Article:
How neighborly is your construction project?

Published · 2 min read

“Unless you’re building in the middle of the desert or an uninhabited island, sooner or later you’re going to engage with people surrounding your project.”

Those words from Michael Hastings kicked off the recent Sage-sponsored ENR webcast, “Keeping your project’s public face clean: Community outreach and construction impact mitigation.” Hastings, president of M.D. Hastings Risk Consulting, was one of four speakers who shared their insights during the informative online event.

Be a good neighbor

While Hastings admitted that contractors can’t plan for every contingency, he stressed the importance of setting the stage for a relationship with project “neighbors” that maintains harmony.

“It’s never too soon to reach out to your neighbors,” he said. Hastings recommended contractors introduce the surrounding community to one company contact person or team. But it shouldn’t stop there. It’s also important to give those in charge of public interaction the authority to act, he said.

What makes a good neighbor? Hastings, who has been involved with insurance placement on many construction projects, offered contractors these community relationship tips:

  • Reach out to key people. Share your plan for site safety with nearby emergency services (fire, police, medical, private security) and get their input. Also contact property managers in surrounding facilities to solicit their concerns and establish lines of communication. If someone is concerned about your project, you never know who they will call first: police, their building manager, even their city council member. Make sure whoever gets the call can say “I know these guys, just call this person.” When all roads come back to you, you’re in control of your public image.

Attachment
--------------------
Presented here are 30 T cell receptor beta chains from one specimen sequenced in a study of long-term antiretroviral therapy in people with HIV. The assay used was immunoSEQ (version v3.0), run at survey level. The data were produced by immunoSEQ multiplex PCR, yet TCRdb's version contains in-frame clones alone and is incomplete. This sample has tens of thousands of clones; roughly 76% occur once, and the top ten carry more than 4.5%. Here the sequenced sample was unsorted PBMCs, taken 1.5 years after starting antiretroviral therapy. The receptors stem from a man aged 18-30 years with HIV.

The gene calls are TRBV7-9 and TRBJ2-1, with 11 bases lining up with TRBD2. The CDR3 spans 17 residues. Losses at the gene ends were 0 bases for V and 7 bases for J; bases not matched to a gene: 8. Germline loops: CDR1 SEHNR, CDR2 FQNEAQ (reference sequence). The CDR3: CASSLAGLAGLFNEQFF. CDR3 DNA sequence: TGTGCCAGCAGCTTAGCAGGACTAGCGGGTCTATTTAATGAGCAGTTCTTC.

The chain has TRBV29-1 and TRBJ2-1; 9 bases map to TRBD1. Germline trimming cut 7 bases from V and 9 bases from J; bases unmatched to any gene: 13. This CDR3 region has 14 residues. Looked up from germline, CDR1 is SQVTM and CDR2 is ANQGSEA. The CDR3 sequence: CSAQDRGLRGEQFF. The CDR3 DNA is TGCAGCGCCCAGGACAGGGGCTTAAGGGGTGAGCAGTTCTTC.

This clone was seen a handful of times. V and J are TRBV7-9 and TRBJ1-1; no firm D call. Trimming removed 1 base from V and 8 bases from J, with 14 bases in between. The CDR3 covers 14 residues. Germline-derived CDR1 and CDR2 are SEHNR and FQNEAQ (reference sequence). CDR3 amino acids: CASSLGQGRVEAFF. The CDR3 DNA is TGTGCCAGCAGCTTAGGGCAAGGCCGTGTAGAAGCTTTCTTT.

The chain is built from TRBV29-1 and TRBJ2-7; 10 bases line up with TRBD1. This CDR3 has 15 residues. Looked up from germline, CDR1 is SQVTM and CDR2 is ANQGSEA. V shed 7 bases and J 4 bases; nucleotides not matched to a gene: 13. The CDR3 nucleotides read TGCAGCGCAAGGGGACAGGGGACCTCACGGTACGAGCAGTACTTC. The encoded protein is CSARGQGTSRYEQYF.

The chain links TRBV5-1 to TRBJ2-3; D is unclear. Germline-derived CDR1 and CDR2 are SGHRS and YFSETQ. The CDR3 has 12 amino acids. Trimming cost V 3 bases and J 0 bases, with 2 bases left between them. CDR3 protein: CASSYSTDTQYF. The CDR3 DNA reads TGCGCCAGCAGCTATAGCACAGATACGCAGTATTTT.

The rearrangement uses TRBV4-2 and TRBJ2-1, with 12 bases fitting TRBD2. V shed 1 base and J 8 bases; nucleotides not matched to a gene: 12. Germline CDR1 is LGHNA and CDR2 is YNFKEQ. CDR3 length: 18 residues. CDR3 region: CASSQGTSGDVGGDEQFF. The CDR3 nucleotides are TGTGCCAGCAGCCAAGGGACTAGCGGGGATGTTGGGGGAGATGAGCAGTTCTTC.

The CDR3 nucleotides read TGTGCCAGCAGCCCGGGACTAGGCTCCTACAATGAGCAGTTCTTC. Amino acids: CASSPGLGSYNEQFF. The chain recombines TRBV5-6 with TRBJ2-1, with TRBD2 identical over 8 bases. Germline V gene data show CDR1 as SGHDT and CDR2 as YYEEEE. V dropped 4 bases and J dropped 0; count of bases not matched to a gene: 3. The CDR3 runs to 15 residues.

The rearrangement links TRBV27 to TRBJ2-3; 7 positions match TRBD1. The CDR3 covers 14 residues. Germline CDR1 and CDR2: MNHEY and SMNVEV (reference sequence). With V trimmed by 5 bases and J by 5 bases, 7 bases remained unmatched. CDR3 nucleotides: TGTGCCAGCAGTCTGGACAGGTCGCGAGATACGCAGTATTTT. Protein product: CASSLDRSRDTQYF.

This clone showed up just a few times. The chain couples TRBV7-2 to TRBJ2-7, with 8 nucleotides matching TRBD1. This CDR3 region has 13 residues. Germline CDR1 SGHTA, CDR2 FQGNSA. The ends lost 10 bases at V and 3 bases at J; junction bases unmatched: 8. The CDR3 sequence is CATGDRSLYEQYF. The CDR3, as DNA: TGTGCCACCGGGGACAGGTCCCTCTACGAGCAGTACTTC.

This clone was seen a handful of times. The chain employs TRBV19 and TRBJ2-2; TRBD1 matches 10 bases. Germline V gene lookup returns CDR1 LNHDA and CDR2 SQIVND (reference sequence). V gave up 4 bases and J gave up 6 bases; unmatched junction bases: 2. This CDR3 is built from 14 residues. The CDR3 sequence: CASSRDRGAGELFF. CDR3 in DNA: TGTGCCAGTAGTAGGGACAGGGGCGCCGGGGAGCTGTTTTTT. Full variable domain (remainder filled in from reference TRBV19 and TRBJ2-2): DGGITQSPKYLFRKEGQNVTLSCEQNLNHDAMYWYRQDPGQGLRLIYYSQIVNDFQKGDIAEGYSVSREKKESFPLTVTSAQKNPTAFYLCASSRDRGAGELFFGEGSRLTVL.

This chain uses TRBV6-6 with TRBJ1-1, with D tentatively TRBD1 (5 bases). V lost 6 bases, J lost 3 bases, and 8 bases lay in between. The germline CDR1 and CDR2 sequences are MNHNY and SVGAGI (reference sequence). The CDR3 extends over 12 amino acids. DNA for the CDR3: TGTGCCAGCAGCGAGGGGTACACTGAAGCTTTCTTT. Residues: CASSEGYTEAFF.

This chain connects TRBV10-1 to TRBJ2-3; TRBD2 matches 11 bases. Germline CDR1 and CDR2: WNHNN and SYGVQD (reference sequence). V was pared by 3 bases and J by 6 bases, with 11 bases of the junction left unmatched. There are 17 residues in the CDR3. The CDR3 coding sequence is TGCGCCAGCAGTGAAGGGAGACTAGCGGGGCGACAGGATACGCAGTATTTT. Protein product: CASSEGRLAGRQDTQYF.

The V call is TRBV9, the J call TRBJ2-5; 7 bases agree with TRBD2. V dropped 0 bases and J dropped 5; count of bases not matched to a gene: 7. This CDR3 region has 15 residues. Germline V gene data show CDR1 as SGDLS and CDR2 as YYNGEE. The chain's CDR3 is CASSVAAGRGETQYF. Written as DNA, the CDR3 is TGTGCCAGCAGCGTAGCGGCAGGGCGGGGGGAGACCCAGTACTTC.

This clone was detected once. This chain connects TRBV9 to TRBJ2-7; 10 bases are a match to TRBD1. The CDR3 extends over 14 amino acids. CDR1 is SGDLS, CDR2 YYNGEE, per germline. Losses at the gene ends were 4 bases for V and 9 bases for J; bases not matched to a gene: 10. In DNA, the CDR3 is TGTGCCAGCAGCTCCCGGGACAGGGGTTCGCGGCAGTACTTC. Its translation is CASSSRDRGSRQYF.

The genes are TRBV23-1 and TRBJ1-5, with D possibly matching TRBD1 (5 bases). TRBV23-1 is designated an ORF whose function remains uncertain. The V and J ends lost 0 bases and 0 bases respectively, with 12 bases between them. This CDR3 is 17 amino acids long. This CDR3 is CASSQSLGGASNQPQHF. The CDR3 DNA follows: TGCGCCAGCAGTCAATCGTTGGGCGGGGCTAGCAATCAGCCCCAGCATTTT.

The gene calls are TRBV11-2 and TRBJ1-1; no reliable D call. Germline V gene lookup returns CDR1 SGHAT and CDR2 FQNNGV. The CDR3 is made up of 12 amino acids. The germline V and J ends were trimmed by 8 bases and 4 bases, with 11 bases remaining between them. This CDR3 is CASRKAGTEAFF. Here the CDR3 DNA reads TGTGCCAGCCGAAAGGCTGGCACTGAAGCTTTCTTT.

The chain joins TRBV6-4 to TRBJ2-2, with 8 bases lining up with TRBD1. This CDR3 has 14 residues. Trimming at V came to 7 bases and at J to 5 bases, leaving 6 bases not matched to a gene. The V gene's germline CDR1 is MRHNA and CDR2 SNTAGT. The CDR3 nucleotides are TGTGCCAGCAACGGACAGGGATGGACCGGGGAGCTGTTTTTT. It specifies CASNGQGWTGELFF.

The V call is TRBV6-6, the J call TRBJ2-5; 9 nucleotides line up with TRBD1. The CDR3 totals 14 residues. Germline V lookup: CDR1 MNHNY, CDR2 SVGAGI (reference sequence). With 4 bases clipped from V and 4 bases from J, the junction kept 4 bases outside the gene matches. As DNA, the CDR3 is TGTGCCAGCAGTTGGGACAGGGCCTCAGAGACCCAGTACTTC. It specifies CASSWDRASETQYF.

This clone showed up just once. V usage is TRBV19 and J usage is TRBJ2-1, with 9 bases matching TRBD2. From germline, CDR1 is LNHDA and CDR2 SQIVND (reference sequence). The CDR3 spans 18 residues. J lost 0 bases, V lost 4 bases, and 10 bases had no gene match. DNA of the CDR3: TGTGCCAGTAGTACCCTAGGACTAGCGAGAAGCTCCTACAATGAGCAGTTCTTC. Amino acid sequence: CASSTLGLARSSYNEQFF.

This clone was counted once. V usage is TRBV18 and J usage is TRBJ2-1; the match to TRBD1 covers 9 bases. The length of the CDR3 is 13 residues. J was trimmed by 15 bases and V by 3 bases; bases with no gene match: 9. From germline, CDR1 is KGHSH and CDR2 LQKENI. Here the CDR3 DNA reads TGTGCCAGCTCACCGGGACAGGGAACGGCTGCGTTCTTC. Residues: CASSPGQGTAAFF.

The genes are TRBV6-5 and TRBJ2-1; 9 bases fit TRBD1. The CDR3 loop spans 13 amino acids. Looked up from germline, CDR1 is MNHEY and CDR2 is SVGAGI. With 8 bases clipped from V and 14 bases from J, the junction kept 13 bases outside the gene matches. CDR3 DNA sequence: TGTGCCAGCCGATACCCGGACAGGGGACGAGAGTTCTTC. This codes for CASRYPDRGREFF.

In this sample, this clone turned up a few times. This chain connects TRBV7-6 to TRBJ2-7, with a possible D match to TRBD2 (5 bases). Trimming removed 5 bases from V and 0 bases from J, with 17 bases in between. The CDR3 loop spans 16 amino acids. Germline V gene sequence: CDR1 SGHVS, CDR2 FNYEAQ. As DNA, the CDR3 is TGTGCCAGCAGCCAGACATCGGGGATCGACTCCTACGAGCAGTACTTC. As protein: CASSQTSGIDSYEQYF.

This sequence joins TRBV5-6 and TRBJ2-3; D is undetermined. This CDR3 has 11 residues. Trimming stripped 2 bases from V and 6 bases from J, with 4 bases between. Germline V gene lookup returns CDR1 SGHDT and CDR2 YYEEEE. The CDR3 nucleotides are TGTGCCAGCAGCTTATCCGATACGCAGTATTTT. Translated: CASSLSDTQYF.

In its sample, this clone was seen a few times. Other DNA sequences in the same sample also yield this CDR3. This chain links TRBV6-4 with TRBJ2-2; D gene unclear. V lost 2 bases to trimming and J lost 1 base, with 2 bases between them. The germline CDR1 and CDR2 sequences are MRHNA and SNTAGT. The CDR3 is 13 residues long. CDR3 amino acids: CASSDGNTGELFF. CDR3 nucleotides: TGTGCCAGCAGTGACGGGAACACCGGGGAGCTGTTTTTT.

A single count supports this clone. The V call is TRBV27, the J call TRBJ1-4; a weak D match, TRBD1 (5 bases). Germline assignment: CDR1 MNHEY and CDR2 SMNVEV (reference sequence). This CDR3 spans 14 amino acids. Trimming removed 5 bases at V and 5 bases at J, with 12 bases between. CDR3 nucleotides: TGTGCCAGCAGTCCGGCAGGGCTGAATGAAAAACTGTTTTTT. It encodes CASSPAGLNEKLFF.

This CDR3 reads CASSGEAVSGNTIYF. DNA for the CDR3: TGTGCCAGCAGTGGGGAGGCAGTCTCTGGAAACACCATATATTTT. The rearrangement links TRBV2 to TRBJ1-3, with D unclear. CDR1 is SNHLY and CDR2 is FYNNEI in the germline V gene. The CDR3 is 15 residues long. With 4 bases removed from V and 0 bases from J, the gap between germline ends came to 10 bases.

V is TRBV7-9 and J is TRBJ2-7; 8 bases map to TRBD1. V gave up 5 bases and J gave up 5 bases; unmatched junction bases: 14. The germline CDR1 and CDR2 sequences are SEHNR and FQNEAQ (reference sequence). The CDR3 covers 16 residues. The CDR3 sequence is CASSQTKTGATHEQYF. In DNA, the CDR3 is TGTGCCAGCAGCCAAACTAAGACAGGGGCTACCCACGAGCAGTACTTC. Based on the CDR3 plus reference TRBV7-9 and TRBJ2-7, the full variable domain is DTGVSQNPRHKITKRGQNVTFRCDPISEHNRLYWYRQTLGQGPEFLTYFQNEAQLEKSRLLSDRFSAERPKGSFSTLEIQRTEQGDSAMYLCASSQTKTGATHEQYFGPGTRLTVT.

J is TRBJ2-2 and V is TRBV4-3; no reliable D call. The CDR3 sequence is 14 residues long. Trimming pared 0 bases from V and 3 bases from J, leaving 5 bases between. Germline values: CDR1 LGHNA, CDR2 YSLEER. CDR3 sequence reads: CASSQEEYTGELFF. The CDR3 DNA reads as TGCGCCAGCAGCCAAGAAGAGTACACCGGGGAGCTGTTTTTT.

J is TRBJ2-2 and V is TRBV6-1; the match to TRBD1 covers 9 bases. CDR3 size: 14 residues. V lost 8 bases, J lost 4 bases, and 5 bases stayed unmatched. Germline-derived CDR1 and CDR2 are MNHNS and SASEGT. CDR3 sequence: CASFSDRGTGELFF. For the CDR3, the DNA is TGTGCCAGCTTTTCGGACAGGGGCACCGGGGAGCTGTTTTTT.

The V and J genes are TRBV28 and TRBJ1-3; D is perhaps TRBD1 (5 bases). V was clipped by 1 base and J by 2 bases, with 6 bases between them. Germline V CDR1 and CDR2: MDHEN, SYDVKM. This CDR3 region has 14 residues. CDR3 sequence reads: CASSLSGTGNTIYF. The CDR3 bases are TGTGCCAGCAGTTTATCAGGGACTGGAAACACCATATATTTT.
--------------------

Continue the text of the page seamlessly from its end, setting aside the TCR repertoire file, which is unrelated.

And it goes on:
• Build a good fence. Construction can be messy. A good fence hides a lot of the mess, protects your neighbors, and provides a handy surface for posting promotional information about your project and team. However, if your project is stalled for any period of time, promotional material should be the first thing to go.
  • Limit site access. Your public face is also affected by private claims so its always wise to limit site access to only authorized workers. Restrict access using methods such as turnstiles at site entrances and security guards (24/7 if you can afford it).
  • Have a parking plan. One item that might be overlooked is worker parking. Few things will spoil your company reputation quicker than taking up neighbors regular parking spaces. If necessary, arrange for a shuttle from a remote parking area or public transit station.
  • Don’t forget about drones. Many people don’t like drones and may not respond well when they see an unexpected drone hovering overhead. If you’re using drones on your construction site, over communicate the timing and purpose of flights.

The webinar was also packed with other helpful advice from communication and public information professionals Theresa McClure of HDR, Kathleen Fuller with the Ohio Department of Transportation – District 9, and Erica Wiley of the Portsmouth Gateway Group.  You can hear more from Hastings and the other speakers by listening to the entire webcast online.

View webinar

 

 

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